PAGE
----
Okay, so my friend and me made an experiment yesterday. We wanted to brew a >20%, 300+ IBU IIPA.

Yeah yeah... I know :)

Now to the question. We used 10.5kg of grain for 26.25 liters of water for the mash. From the recipe calculator, we should have gotten around 1.208 OG. We "only" managed to get it to 1.120.

I wanted to ask if anyone had an idea of that poor efficiency. Mash went wonderfully at a temperature of 66°C.

  • Is there some point where converting to sugars in mash gets a lot harder?
  • Is the hydrometer capable of reading very high gravity readings?
  • Is there anything that you can think of that could create this result?

This is for a 3 gallons batch (11.5 liters).


  • Is the 1.120 OG reading before or after you boiled the batch down to 11.5 liters? If that's after boiling down, then what was the gravity before you started boiling? 1.120 represents 89% efficiency with 10.5kg of grain in 26.25l of water.
    – BrianV
    Apr 2, 2014 at 15:52
  • Using brewersfriend.com/brewhouse-efficiency, I get an efficiency of 43.18%. Apr 2, 2014 at 16:04

2 Answers 2


Your efficiency goes down as the gravity of your beer goes up. That's because of the sugar you leave behind when using a "normal" amount of water. In order to increase your effieincy, you need to sparge more. That also means you need to boil longer to drive off the extra water.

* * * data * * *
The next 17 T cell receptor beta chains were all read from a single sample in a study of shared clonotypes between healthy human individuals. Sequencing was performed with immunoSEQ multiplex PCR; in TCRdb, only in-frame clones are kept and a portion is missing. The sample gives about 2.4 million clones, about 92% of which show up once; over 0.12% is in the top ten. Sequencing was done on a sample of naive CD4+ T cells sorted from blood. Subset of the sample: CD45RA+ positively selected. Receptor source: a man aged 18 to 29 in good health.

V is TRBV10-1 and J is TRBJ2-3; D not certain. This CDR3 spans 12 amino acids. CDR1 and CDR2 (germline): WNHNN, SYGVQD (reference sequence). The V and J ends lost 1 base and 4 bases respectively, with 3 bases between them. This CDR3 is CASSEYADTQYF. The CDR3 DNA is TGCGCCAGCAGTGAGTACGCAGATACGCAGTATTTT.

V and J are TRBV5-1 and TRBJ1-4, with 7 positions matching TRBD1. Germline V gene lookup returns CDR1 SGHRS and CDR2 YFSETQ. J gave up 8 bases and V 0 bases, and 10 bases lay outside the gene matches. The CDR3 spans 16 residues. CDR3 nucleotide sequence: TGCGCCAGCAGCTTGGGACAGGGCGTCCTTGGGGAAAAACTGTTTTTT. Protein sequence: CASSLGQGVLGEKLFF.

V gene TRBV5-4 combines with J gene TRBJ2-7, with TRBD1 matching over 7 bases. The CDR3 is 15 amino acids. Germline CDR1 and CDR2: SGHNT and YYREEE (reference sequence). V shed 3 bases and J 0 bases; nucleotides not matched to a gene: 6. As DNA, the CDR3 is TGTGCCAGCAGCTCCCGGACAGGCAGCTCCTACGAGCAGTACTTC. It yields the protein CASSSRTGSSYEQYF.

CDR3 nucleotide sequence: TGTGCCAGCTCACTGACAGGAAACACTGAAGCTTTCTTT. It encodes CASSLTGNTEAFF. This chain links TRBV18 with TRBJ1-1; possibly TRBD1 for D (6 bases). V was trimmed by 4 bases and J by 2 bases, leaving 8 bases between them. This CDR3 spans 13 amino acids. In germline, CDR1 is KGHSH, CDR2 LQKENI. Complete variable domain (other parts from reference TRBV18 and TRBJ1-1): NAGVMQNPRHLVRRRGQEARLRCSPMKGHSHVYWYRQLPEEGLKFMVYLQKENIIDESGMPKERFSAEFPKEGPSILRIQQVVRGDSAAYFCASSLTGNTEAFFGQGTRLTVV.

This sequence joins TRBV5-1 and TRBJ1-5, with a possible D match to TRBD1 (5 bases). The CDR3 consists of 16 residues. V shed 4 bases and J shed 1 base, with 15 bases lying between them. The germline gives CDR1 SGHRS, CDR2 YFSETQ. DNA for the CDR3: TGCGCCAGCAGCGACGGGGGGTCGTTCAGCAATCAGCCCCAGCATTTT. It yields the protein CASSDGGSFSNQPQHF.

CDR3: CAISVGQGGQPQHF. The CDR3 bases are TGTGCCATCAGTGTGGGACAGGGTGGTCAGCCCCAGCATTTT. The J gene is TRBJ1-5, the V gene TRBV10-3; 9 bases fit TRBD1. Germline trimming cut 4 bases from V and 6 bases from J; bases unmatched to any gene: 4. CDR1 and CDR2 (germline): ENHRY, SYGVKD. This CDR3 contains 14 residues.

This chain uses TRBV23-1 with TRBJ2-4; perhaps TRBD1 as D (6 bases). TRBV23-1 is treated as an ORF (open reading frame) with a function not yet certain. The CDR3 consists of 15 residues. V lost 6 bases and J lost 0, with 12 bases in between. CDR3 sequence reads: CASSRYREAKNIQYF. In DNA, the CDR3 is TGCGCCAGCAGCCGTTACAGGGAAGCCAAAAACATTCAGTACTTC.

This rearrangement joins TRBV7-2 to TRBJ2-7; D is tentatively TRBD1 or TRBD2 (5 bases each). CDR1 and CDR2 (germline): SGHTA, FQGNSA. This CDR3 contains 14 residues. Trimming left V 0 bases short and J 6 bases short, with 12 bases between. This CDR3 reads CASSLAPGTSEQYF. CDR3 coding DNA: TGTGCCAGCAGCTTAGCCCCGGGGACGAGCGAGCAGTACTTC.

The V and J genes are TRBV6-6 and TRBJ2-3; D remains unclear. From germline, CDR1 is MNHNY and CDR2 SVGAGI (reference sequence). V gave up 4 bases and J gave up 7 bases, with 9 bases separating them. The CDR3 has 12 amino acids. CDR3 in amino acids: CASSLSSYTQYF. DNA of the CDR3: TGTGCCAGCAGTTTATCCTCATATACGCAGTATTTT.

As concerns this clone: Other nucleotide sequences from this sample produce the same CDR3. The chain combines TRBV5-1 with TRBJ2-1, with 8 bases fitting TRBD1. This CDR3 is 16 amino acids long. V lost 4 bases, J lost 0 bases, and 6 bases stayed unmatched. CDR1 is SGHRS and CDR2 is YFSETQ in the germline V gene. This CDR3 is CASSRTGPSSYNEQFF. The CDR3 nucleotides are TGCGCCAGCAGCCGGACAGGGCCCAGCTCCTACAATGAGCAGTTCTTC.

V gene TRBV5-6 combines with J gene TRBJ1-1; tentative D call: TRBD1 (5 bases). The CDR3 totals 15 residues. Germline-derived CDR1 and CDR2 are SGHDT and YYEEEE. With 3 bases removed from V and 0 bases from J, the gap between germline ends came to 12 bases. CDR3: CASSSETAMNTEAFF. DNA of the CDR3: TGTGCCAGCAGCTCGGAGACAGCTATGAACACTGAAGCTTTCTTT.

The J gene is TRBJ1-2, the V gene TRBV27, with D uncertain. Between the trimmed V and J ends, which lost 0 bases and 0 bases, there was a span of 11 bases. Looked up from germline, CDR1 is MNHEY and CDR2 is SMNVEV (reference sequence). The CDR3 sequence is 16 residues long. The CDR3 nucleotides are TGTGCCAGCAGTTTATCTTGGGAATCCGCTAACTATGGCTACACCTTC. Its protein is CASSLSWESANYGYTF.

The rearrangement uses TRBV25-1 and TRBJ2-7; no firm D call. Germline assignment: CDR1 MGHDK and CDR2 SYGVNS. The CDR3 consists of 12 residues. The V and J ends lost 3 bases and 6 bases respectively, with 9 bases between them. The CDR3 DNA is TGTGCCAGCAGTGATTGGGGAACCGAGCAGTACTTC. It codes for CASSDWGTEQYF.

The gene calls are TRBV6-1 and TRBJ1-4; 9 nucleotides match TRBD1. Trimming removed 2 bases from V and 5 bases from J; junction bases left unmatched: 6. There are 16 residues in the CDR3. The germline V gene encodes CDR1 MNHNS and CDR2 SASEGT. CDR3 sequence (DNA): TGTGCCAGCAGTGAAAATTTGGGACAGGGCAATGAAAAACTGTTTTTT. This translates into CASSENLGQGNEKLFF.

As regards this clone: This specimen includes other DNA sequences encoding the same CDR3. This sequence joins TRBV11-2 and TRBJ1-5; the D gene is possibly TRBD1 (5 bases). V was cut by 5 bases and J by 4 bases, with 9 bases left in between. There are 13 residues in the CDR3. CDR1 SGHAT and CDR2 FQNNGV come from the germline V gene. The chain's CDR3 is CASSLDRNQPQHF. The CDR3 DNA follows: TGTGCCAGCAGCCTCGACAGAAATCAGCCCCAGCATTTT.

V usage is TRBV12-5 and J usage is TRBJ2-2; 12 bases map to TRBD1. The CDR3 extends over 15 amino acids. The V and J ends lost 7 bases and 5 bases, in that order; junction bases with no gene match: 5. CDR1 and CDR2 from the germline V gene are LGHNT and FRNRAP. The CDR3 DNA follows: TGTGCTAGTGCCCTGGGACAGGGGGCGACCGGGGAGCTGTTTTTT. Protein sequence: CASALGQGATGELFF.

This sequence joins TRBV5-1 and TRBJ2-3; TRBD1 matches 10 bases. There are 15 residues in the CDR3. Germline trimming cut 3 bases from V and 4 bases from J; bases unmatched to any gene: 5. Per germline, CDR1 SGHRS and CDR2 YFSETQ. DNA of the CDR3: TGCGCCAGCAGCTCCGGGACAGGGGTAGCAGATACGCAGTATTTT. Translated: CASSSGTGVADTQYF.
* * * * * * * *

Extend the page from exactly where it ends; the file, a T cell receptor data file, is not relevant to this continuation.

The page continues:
• To me, this seems like the best explanation. We already boiled for 90 minutes, but I know we could have gotten more sugars by sparging more, and maybe boil it for 120 minutes instead. Apr 3, 2014 at 12:21

Putting 10.5kg of grain in 11.5 litres of water will kill your efficiency, unfortunately:

From Braukaiser:

Traditional British style infusion mashes are with about 2-2.5 l/kg (1 - 1.15 qt/lb) very thick and German style mashes are generally much thinner (3.5-5 l/kg / 1.75-2.5 qt/lb). Historically this is rooted in the fact that the latter needed to be pumped and stirred.

In the limit of attenuation experiments it was shown that a 5 l/kg (2.4 qt/lb) mash showed much better conversion efficiency than a 2.5 l/kg (1.2 qt/lb) mash. This is also supported by anecdotal experience from home brewers who found that thin mashes generally lead to better overall efficiency.

Comparatively, you had 1.095 l/kg mash thickness. If you want to try again, I would recommend you read the 21% Alcohol All-Grain Beer article on byo.com. The author gets around the issue you encountered by using far, far more water (better conversion efficiency), then boiling it down to a usable final volume.

Good luck!

  • Oh, what I meant by 11.5 liters is the final batch quantity! We actually used 2.5l/kg for the mash (editing my post now...) Apr 2, 2014 at 15:41
  • But thanks for your answer, it also lead to great information :) Apr 3, 2014 at 13:18

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